You might nod your head in understanding, as you’ve been through those seasons, too, where routines just fall by the wayside.
As a consequence, we often find ourselves dealing with something more time-consuming after the fact because we didn’t handle the task at the outset when it was smaller.
This point was painfully and humorously driven home to me recently.
All was quiet in the bedroom, except for the whisper of our slow and rhythmic breathing. Throughout the evening, the gentle sounds of the forest had drifted in on the warm summer air through the screened-in window, but even those were beginning to fade as dawn approached.
Without warning, I shot bolt upright, pulling wildly at the covers to free my tangled self, filling the tiny room with a loud and constant stream of “Ow ow ow ow ow ow ow!” I scrambled out of bed and attempted to stand, but instead fell against the wall as pain clawed at my foot. I wanted to be quiet so my husband could continue to sleep, but it was a lost cause as anguished utterances continued to stream spontaneously from my lips. The cramp in my arch was so severe that it felt like my toes had been folded almost completely under my foot. In spite of the pain and still not quite awake, I marveled that my bones could actually be that flexible and yet not break.
My husband, who was now pretty much wide awake, asked if there was anything he could do to help as I floundered around to the end of the bed. I declined, sure that I could break the iron grip myself. I bent over in the semi-darkness, intent on grabbing my toes, peeling them out from underneath my foot and flattening them to the floor in submission. My hand refused to cooperate, as it clubbed clumsily and ineffectively against my foot; my arm was completely and totally asleep from fingertip to elbow.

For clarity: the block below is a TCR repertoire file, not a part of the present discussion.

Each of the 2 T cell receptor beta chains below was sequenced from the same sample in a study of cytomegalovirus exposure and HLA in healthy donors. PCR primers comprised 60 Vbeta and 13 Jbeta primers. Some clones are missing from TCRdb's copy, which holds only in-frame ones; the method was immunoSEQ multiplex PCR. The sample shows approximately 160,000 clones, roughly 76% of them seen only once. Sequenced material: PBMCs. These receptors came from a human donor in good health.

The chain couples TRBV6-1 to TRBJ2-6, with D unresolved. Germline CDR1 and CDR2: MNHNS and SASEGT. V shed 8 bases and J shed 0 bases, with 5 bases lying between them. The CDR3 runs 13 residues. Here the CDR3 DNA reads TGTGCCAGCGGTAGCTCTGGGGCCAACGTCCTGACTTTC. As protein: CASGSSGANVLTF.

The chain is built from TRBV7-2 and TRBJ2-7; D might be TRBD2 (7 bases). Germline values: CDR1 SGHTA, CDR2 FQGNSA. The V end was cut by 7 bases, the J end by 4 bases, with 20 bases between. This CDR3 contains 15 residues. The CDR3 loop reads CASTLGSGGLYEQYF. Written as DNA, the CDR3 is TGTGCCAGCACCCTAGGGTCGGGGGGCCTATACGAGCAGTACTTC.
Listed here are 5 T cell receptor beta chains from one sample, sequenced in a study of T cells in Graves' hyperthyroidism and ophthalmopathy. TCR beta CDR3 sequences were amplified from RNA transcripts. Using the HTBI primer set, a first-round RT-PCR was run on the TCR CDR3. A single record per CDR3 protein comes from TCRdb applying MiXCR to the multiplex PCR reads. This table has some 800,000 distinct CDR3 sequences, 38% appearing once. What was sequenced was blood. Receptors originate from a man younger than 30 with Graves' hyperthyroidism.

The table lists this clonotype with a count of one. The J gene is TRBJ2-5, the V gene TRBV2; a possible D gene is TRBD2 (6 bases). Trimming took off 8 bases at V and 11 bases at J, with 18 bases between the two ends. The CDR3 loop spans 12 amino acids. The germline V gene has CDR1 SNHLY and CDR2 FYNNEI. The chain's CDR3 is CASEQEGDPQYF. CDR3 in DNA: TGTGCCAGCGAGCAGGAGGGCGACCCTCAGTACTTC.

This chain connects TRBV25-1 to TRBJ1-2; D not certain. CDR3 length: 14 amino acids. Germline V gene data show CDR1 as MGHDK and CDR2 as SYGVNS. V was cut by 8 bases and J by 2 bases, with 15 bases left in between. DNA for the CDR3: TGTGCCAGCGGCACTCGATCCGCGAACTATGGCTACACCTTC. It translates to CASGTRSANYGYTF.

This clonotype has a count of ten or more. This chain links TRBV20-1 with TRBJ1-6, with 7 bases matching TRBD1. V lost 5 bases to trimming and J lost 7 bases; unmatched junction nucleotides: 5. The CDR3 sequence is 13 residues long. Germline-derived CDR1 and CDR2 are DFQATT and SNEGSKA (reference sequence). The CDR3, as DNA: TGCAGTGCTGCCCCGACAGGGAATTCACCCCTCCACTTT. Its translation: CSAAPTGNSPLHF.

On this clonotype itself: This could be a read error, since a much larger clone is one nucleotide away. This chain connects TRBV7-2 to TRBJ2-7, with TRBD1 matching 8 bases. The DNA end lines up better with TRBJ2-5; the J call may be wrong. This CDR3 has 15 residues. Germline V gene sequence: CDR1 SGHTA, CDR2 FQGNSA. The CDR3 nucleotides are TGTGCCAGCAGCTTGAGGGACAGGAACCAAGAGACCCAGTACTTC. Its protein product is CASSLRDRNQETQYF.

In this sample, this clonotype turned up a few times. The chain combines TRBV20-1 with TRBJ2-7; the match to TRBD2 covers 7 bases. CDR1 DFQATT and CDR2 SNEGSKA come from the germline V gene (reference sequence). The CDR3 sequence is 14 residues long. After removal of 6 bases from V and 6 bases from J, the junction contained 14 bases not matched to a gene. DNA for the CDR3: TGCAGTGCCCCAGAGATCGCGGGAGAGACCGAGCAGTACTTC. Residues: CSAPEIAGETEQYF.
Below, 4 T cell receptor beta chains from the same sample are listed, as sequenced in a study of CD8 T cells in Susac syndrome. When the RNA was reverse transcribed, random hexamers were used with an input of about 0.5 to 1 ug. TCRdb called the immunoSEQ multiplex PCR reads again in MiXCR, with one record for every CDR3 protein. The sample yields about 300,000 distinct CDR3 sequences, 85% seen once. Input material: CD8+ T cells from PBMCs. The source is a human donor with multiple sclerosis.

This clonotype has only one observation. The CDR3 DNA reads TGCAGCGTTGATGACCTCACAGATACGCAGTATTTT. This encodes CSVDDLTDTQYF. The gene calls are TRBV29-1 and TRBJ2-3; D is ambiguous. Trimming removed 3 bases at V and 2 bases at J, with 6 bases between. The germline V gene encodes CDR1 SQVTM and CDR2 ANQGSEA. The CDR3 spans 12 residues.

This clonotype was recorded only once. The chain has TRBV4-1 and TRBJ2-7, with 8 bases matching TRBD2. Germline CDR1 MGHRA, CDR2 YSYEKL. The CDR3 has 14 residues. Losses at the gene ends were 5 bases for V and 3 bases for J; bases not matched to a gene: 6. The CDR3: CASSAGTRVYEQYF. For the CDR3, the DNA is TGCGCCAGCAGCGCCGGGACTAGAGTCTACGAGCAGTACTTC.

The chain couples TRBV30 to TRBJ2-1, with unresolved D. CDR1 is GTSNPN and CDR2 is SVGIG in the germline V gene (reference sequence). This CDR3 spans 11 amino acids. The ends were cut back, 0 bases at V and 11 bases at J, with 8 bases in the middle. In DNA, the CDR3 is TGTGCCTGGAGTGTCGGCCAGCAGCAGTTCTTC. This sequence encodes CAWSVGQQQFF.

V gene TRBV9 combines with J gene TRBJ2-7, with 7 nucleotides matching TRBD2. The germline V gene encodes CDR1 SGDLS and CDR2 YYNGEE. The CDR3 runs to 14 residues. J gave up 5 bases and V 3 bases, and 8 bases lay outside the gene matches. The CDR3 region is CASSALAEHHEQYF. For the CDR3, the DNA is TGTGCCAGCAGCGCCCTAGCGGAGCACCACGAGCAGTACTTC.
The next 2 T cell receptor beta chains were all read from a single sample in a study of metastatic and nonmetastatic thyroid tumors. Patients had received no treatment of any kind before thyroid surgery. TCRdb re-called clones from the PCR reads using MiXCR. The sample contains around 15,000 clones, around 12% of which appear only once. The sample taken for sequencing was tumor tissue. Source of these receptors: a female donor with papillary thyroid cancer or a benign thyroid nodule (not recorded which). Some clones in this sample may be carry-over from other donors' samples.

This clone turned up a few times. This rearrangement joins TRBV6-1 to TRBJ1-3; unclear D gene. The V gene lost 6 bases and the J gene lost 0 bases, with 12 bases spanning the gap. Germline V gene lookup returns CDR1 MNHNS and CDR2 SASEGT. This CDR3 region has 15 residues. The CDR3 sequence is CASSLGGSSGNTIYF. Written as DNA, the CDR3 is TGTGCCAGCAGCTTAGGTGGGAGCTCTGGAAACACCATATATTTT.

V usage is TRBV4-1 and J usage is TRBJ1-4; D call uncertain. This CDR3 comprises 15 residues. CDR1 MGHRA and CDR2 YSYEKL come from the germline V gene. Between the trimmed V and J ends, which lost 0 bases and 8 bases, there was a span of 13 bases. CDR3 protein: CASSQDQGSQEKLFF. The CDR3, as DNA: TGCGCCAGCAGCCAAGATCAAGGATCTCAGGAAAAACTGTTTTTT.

As I laughed in frustration—and still continued to express my torment—I asked Keith for help, explaining my dilemma. He laughed too, and jumped out of bed to help. His hands were working just fine, thankfully, and he was able to coax those errant little piggies out so they were facing towards the front of my feet where they belonged.
Walking just a few steps around the house usually solves this midnight misfortune in minutes. This time, that solution proved to be a non-starter. In addition, I was left with relatively sore arch muscles that felt as though I had stepped on a hard rock with a bare foot. Fancy that: apparently your toes can’t curl up under your feet without some residual side effect. And every once in a while they would twitch threateningly, as if they were signaling another possible attempt to go rogue.
Here is the real kicker to the story: This whole episode was preventable.
My doctor had recommended that I needed more potassium.
He was right. When I get enough, the leg cramps disappear.
And he was right about how to make them subside: do not just try to wait them out or massage them away; get up right away and walk them off.
Very counter-intuitive, simple and successful.
So why am I suffering again?
Because I ceased to take care of myself in some small ways, and those seemingly inconsequential choices have now caught up with me.
It was time to pay the piper, and this time the currency was painful cramps, interrupted sleep, and unnaturally bent toes.
As a wise friend once told me: We must take the time to care for ourselves, or we will take more time later to bring our lives back towards normal.
Although we have all heard this multiple times, we need to continue to encourage one another to move self-care higher up on the list. When we are rested, eat right, get some exercise, and take time—even minutes—to pray and refresh, we respond more effectively, appropriately, and compassionately.
We become happier and more loving moms.
Today, I encourage you to take a closer look at your day and choose one thing to change.
For me, that means I need to focus on the simple action of getting my daily dose of potassium.
What does it look like for you?
I invite you to share your one thing and to encourage one another!
Philippians 2:4 Each of you should look not only to your own interests, but also to the interests of others. (NIV)
Image credit: Snugg via flickr